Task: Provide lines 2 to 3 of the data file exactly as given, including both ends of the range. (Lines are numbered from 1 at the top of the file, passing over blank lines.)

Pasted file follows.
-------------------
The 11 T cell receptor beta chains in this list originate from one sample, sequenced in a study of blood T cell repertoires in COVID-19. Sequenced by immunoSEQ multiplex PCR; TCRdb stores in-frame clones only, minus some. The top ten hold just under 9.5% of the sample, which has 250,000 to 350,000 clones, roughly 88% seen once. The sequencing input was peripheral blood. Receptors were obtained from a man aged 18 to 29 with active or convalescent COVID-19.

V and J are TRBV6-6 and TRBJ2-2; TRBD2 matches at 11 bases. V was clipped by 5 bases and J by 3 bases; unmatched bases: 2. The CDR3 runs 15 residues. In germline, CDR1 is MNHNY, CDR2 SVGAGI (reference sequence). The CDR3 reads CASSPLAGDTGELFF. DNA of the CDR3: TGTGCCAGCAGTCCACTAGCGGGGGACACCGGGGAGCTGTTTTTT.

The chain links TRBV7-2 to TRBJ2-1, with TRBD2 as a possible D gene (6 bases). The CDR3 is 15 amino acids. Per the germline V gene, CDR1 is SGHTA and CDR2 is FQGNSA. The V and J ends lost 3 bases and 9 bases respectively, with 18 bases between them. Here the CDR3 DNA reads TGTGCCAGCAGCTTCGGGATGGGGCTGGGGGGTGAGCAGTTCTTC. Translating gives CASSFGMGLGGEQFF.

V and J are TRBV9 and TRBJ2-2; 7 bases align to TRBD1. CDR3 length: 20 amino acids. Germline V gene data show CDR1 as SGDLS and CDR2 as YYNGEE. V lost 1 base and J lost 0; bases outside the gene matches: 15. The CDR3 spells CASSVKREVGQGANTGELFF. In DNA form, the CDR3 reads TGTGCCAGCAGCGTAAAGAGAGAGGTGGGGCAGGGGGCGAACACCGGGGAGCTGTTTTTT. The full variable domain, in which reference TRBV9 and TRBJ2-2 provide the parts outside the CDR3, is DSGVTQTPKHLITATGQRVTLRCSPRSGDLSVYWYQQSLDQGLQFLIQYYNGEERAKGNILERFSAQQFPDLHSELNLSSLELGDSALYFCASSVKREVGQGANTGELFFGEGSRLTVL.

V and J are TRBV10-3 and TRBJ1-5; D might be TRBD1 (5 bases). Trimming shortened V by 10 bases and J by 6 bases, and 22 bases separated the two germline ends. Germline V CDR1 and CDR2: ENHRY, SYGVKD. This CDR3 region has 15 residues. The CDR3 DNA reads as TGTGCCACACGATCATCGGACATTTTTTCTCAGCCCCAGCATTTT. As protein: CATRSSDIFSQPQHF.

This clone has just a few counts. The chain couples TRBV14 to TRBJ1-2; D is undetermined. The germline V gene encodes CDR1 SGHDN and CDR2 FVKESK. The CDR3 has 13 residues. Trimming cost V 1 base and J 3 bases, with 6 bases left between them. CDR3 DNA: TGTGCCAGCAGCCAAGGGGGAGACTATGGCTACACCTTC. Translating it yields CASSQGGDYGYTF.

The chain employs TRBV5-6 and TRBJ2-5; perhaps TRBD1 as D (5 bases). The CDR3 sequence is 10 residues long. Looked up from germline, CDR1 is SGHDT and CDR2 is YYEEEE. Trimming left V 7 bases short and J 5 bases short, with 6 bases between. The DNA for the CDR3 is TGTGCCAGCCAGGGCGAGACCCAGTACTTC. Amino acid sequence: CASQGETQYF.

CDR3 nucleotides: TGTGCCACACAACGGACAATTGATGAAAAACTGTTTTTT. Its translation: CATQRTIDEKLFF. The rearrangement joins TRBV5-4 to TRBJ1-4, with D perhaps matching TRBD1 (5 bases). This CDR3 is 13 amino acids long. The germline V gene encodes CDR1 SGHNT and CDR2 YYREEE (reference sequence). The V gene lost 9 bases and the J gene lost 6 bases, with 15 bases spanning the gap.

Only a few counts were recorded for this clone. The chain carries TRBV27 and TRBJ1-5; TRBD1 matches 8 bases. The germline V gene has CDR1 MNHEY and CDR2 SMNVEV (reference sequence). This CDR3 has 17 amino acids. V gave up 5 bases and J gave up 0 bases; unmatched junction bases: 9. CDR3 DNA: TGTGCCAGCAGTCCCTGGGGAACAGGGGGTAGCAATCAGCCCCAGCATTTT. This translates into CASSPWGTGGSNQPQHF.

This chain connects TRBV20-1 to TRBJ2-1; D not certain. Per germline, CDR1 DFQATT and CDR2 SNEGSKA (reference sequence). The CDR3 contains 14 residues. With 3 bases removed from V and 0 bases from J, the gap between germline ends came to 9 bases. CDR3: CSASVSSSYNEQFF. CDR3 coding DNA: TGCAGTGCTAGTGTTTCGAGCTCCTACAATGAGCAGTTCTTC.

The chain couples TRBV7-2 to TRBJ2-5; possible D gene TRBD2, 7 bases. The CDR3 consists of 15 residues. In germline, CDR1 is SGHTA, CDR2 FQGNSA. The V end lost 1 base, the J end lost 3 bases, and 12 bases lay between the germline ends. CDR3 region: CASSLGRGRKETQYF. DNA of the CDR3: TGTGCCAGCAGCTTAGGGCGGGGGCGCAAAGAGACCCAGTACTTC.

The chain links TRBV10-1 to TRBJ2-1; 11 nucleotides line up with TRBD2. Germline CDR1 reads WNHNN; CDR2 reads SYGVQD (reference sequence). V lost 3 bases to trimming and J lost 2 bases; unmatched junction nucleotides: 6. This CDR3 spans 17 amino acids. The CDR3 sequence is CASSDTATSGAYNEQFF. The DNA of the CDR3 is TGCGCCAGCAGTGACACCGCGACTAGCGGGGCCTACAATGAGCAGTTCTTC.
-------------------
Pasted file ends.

V and J are TRBV6-6 and TRBJ2-2; TRBD2 matches at 11 bases. V was clipped by 5 bases and J by 3 bases; unmatched bases: 2. The CDR3 runs 15 residues. In germline, CDR1 is MNHNY, CDR2 SVGAGI (reference sequence). The CDR3 reads CASSPLAGDTGELFF. DNA of the CDR3: TGTGCCAGCAGTCCACTAGCGGGGGACACCGGGGAGCTGTTTTTT.

The chain links TRBV7-2 to TRBJ2-1, with TRBD2 as a possible D gene (6 bases). The CDR3 is 15 amino acids. Per the germline V gene, CDR1 is SGHTA and CDR2 is FQGNSA. The V and J ends lost 3 bases and 9 bases respectively, with 18 bases between them. Here the CDR3 DNA reads TGTGCCAGCAGCTTCGGGATGGGGCTGGGGGGTGAGCAGTTCTTC. Translating gives CASSFGMGLGGEQFF.